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Heartburn management in pregnant, lactating women begins with lifestyle changes

26 Feb 2020

Heartburn during pregnancy and lactation should be managed with lifestyle modifications, and physicians must discuss with the patient risks and benefits of medications in cases where disease severity increases, according to a recent review.

Pregnant women with heartburn present the same symptoms as those in the general adult population. Typical symptoms include heartburn (pyrosis) and regurgitation, as well as nausea, vomiting, indigestion and epigastric pain, among others. These symptoms appear late in the first trimester or second trimester.

Symptoms alone can form the basis of an initial diagnosis of reflux in pregnancy, similarly to the general adult population, so there is no need for alternate diagnostic tools. [Best Pract Res Clin Gastroenterol 2007;21:793-806]

Modifications in lifestyle are deemed the safest and first-choice therapy for treating reflux in pregnancy. These changes involve eating smaller portions during meals, refraining from eating late at night, elevating the head of the bed, and avoiding postural changes and dietary triggers that may exacerbate symptoms. Such measures can usually relieve mild symptoms.

Pharmacologic therapy should be considered in patients with persistent symptoms, although in a “step-up” strategy, with progressive intensification of treatment. Antacids, alginates and sucralfate are the first‐line therapy of choice. If symptoms persist, any of the histamine-2 receptor antagonists (H2Ras) can be used, with the exception of nizatidine (due to foetal teratogenicity or harm in animal studies). Proton pump inhibitors (PPIs) are reserved for patients with intractable symptoms or complicated gastro-oesophageal reflux disease. All PPIs are FDA category B drugs, except for omeprazole, which is a category C drug.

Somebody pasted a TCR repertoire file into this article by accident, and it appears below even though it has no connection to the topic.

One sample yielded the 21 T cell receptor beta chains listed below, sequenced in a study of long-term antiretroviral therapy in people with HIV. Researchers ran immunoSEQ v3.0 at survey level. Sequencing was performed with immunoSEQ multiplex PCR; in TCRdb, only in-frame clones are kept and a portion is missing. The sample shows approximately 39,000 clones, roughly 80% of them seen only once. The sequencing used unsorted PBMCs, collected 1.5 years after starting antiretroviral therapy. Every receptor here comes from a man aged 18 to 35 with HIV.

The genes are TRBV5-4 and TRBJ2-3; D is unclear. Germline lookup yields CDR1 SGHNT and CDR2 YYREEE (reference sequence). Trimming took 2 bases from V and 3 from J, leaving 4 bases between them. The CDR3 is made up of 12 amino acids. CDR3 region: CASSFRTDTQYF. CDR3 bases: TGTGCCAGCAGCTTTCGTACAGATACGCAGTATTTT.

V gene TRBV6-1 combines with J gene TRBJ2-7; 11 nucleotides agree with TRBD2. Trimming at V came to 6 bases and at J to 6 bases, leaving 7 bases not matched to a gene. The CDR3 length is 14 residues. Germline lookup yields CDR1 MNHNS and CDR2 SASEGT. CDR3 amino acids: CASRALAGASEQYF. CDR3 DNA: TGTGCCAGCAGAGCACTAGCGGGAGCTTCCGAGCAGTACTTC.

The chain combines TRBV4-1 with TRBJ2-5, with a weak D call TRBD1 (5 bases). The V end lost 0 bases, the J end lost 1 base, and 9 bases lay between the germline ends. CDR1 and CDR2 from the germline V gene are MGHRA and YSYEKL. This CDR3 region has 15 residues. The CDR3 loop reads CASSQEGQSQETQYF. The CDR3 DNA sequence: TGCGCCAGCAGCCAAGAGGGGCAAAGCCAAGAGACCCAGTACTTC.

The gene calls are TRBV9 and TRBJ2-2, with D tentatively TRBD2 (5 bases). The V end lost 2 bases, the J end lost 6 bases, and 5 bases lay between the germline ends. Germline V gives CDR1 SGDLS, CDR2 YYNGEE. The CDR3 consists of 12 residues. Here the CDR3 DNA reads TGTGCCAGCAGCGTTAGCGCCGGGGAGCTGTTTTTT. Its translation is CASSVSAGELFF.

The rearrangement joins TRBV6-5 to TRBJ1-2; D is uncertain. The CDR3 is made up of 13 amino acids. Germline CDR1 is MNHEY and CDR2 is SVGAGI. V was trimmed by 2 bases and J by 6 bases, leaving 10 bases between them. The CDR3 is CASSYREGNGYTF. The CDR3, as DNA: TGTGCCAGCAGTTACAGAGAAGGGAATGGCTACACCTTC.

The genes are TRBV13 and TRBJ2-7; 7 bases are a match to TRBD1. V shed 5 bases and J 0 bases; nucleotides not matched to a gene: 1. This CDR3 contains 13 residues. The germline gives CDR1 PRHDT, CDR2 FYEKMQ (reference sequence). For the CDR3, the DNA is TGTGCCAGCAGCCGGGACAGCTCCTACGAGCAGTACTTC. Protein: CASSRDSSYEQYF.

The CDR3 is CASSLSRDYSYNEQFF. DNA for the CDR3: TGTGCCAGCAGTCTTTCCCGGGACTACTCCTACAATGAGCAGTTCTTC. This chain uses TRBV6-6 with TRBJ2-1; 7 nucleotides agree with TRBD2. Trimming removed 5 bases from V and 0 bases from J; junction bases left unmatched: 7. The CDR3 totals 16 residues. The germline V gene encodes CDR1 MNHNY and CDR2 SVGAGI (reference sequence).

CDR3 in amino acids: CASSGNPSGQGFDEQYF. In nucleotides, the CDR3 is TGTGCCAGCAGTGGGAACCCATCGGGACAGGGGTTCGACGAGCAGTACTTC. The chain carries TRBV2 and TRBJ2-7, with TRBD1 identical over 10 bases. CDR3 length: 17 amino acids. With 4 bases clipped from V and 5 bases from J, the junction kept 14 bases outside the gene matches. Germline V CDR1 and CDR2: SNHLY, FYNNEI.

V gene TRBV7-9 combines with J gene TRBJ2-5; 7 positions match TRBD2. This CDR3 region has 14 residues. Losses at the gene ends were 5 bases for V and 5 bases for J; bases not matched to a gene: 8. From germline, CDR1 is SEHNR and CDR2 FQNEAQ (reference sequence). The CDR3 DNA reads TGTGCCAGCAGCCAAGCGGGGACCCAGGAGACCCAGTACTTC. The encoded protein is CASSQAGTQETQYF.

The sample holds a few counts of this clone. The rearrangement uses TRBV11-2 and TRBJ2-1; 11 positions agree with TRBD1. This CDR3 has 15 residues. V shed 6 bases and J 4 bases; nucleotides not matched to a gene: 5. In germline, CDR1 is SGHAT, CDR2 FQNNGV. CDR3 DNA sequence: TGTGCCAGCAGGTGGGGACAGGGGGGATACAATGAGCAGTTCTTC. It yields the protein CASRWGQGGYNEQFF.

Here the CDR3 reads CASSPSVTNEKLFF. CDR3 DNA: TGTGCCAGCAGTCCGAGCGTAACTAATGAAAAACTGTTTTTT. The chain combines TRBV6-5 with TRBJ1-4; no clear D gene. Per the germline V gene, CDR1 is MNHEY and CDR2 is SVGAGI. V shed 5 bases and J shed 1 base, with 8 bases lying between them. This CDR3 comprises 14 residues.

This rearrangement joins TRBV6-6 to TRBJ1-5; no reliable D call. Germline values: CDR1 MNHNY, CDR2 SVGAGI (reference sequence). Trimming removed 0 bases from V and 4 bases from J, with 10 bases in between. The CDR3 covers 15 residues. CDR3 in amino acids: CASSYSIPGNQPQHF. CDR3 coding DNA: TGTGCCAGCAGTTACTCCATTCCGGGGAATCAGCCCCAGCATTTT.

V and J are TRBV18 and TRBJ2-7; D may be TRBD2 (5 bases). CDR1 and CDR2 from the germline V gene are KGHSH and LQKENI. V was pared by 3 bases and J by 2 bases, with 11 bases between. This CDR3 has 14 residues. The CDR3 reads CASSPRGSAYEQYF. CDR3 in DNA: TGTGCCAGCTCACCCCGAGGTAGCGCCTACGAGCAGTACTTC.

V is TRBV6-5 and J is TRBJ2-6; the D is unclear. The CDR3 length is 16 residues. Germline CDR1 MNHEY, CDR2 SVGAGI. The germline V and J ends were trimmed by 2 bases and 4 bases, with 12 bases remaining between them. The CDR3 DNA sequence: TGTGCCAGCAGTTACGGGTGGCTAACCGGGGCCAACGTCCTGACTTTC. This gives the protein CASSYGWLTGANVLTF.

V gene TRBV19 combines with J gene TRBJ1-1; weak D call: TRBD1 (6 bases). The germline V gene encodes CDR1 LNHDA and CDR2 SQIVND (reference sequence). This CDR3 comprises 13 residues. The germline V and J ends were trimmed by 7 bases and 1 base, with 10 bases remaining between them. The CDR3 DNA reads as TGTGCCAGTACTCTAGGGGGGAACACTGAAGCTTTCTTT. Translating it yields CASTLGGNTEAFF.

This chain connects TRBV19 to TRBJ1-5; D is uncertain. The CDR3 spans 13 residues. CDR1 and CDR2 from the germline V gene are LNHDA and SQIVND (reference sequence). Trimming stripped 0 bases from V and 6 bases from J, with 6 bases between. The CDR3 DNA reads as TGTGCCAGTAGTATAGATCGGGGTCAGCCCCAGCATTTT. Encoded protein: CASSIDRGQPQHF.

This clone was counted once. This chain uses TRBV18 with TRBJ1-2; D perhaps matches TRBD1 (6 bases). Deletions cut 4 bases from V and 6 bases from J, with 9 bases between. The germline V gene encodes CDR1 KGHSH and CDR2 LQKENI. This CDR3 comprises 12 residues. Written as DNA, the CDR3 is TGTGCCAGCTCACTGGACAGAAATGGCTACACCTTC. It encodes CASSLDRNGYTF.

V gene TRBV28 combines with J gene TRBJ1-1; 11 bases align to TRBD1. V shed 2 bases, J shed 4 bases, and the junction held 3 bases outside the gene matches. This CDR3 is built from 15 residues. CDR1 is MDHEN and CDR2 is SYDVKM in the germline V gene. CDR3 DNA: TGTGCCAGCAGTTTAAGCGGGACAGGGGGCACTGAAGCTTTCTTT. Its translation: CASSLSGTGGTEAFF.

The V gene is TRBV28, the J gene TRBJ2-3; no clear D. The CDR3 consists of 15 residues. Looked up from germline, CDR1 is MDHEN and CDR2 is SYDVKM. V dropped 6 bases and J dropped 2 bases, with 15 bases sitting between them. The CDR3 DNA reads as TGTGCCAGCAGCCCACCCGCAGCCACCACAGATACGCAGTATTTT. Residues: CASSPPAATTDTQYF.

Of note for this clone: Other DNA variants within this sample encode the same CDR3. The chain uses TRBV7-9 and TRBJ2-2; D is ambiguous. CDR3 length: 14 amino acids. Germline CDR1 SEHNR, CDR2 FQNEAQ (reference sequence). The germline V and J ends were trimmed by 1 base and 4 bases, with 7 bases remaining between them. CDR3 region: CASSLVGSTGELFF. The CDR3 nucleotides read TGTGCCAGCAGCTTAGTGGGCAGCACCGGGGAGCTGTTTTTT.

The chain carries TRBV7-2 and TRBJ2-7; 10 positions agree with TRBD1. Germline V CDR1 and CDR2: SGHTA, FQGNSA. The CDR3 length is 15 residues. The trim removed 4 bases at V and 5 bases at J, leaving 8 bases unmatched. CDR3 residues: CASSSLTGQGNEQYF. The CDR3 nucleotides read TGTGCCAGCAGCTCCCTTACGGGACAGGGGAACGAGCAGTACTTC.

According to researchers, only a few of relevant drugs are contraindicated for use in pregnancy or while breastfeeding. But it should be noted that not all drug agents have been extensively evaluated in pregnant women or during the breastfeeding period.

For the present review, the researchers conducted a comprehensive search using multiple online databases.

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Most Read Articles
Roshini Claire Anthony, 29 May 2020

For coffee drinkers, drinking filtered coffee may be tied to a lower mortality risk, including cardiovascular disease (CVD)-related mortality, a study from Norway suggested.

5 days ago
Use of corticosteroid is not associated with improved outcomes in idiopathic pulmonary fibrosis (IPF) patients admitted to the hospital with acute exacerbation (AE), reveals a recent study. In addition, corticosteroids may even contribute to reduced overall survival following exacerbation.
Dr. Wong Soon Tee, 28 May 2020
Acne is a common skin problem seen in primary care. Dr Wong Soon Tee of Assurance Skin Clinic at Mt Elizabeth Novena Hospital, Singapore shares his insights with Pearl Toh on how to manage acne in the primary care setting.
27 May 2020
The perception that proton pump inhibitors (PPIs) cause multiple serious adverse effects (AEs) is supported by many internists, who then recommend treatment cessation even in patients at high risk for upper gastrointestinal bleeding (UGIB), reveals a study.